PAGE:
Ian Brady letter published

A letter in which Moors Murderer Ian Brady claims to have killed four more people has been published for the first time, on the Daily Telegraph website.

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Brady: Ashworth Hospital is like a 'penal warehouse'

Ian Brady has been describing his life in prison and at high-security Ashworth Hospital, where he has been held for 28 years, to a mental health tribunal.

As he spoke publicly for the first time in nearly 50 years, he defended his perceived "paranoid" behaviour insisting he only took "sensible precautions" to protect himself from staff.

A court sketch of Ian Brady as he gave evidence via video link this morning. Credit: ITV News/Priscilla Coleman

Brady also said Ashworth used to be a "decent and progressive" regime but now resembled a "penal warehouse".

He insisted he had "more freedom" in prison - when he spent time in Durham, Parkhurst and Wormwood Scrubs.

The 75-year-old claims he is no longer mentally ill and should be returned to prison to serve the remainder of his whole life sentence.

He will resume giving evidence after a break.

  1. Martin Geissler - ITV News Correspondent

Brady: I mixed with the Krays and Great Train Robbers

Asked why he wants to be sent back to the mainstream prison system, Ian Brady makes no mention of his hunger strike, and says:

"I'll never see the excellent conditions I experienced in Durham again, where I mixed with the Krays and the Great Train Robbers".

Notorious gangsters Ronnie (left) and Reggie Kray Credit: PA/PA Archive/Press Association Images

"Nor will I see the good conditions of Wormwood Scrubs in the 1970's. I was the barber there. I shaved the beards and cut the hair of the staff. Can you imagine that happening now?", he adds.

He says he'd "get on fine" with other prisoners. "I have contact with lots of prisoners in Scottish jails and jails abroad. I know what conditions are like there".

So far he had made absolutely no reference to being given the right to die. Rather, it all seems to be about his right to a comfortable life.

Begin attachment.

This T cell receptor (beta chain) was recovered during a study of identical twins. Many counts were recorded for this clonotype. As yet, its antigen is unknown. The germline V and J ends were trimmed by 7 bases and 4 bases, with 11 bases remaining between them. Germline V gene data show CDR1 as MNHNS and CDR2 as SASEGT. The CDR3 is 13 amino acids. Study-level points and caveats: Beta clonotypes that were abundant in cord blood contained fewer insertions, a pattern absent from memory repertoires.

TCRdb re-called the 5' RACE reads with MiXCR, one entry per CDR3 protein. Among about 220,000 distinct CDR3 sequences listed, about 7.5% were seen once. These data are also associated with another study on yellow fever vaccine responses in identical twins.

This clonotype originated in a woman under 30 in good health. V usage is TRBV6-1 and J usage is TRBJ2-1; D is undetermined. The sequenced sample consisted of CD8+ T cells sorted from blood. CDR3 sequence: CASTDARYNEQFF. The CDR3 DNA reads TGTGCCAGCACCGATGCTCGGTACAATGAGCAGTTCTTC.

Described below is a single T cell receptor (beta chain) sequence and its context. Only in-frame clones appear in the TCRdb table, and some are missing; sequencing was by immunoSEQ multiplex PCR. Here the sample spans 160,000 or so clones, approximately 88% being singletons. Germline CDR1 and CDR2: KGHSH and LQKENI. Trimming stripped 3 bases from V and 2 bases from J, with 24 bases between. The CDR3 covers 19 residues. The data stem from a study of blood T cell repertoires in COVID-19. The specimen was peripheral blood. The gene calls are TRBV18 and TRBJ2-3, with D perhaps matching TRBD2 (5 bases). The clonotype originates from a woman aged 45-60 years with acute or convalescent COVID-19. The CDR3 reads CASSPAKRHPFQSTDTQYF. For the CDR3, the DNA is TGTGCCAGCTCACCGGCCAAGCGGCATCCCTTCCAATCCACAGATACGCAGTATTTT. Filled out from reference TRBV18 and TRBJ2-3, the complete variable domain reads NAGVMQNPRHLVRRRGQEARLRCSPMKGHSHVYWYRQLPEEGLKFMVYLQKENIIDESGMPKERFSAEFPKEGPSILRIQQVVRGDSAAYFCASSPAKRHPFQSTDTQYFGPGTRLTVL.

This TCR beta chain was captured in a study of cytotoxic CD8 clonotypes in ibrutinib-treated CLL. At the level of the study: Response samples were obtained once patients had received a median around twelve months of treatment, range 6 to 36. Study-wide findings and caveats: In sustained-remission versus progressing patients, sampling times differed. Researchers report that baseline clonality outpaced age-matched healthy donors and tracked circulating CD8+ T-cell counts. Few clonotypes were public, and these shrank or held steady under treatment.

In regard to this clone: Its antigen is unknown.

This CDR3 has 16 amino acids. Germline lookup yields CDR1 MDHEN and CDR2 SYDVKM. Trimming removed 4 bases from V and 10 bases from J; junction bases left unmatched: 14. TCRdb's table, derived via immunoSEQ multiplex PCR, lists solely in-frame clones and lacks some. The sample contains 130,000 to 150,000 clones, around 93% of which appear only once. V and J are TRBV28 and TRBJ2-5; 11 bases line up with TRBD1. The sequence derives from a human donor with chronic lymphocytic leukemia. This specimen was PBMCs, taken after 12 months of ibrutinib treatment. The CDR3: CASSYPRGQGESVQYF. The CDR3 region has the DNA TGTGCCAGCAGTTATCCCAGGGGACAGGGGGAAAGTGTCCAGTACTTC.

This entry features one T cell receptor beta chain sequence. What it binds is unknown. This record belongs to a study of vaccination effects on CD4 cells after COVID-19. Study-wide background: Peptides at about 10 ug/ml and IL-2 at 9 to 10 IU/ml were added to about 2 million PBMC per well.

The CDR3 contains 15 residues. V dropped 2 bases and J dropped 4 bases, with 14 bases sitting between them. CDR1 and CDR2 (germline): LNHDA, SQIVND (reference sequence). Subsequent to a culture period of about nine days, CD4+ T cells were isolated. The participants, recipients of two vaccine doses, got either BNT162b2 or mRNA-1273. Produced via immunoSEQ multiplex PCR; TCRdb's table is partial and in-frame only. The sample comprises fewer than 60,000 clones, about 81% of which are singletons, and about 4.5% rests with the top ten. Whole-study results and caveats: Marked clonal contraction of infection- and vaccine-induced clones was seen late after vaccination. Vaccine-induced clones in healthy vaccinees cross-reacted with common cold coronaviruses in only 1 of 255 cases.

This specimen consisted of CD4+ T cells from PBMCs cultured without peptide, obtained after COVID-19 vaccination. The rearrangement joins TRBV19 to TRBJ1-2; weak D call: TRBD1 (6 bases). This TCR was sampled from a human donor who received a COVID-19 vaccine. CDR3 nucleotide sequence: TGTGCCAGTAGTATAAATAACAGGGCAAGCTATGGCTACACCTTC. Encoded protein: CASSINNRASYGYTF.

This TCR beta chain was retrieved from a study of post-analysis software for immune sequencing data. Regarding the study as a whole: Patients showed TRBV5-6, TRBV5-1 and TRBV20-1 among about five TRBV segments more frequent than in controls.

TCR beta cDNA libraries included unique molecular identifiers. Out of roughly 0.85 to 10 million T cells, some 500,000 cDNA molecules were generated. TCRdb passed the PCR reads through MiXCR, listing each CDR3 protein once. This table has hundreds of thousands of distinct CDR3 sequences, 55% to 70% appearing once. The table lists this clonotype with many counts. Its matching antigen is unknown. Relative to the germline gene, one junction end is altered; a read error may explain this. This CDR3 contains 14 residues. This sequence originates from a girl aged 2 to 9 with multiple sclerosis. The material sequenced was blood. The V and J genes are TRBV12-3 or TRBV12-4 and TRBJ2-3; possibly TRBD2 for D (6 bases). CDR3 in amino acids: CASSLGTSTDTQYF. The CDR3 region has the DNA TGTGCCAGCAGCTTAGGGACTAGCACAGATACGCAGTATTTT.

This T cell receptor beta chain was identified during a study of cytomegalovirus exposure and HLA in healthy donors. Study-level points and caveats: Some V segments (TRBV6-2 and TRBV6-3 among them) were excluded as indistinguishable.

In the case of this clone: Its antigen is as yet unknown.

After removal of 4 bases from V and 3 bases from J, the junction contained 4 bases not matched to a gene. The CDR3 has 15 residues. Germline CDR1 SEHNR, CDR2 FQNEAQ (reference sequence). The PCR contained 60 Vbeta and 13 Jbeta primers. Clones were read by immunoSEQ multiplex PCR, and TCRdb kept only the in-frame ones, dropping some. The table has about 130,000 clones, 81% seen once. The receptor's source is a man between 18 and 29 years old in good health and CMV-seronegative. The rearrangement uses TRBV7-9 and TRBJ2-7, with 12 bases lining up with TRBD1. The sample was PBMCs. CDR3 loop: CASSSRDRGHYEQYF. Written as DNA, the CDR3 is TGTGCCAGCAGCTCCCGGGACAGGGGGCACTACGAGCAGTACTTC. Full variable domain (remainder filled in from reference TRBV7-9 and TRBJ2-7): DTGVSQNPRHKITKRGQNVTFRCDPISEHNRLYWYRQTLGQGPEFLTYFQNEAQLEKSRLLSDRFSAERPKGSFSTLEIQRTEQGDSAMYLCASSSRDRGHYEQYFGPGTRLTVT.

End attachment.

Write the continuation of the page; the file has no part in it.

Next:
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  1. Martin Geissler - ITV News Correspondent

Brady: Perceived paranoia is 'sensible precautions'

Asked about his "paranoia" in hospital, only coming out at night, protecting himself with a pen, Ian Brady said:

That's not paranoid. That's sensible precautions. I'm not protecting myself against the other inmates, I'm protecting myself against the staff.

In a captive environment, paranoia is unavoidable. Only the prison authorities call it paranoia, prisoners call it sensible precautions.

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  1. Martin Geissler - ITV News Correspondent

Ian Brady says he prefers 'freewheeling conversation'

Ian Brady has told his mental health tribunal he comes out of his room at night in Ashworth Hospital, and he "gets on fine" with nursing staff.

He claims he talks to them about an "eclectic" range of issues.

Brady says he "can't stand robotic people whether they are psychiatrists or just ordinary people. I prefer freewheeling conversation".

  1. Martin Geissler - ITV News Correspondent

Brady memorised Shakespeare and Plato works

Ian Brady is now being asked about his hallucinations.

He says he memorised whole pages of Shakespeare and Plato, and recited them aloud as he walked around.

This is opportunistically seen as psychosis, he says... It's not, he claims, it's normal. "Who doesn't talk to themselves?".

A court sketch of Ian Brady during an previous appearance. Credit: ITV News/Priscilla Coleman
  1. Martin Geissler - ITV News Correspondent

Ian Brady speaks 'clearly' about psychology studies

Ian Brady is addressing his mental health tribunal in Manchester by video link. He is sitting in dark suit and sunglasses with nasal tube inserted.

He's telling the tribunal how he studied psychology in a secure wing of a mainstream prison.

He's speaking clearly and with lucidity in a well-spoken Scottish accent.

His arms are folded. He looks and sounds relaxed.

Brady last spoke at length when giving evidence at trial

  • Ian Brady last spoke at length in public when he gave evidence at his trial at Chester Assizes where he was eventually found guilty of three murders
  • His legal team says he has a severe narcissistic personality disorder but is not mentally ill and could be treated in prison rather than hospital
  • But Ashworth Hospital says Brady is still chronically mentally ill and remains a paranoid schizophrenic who needs around-the-clock care
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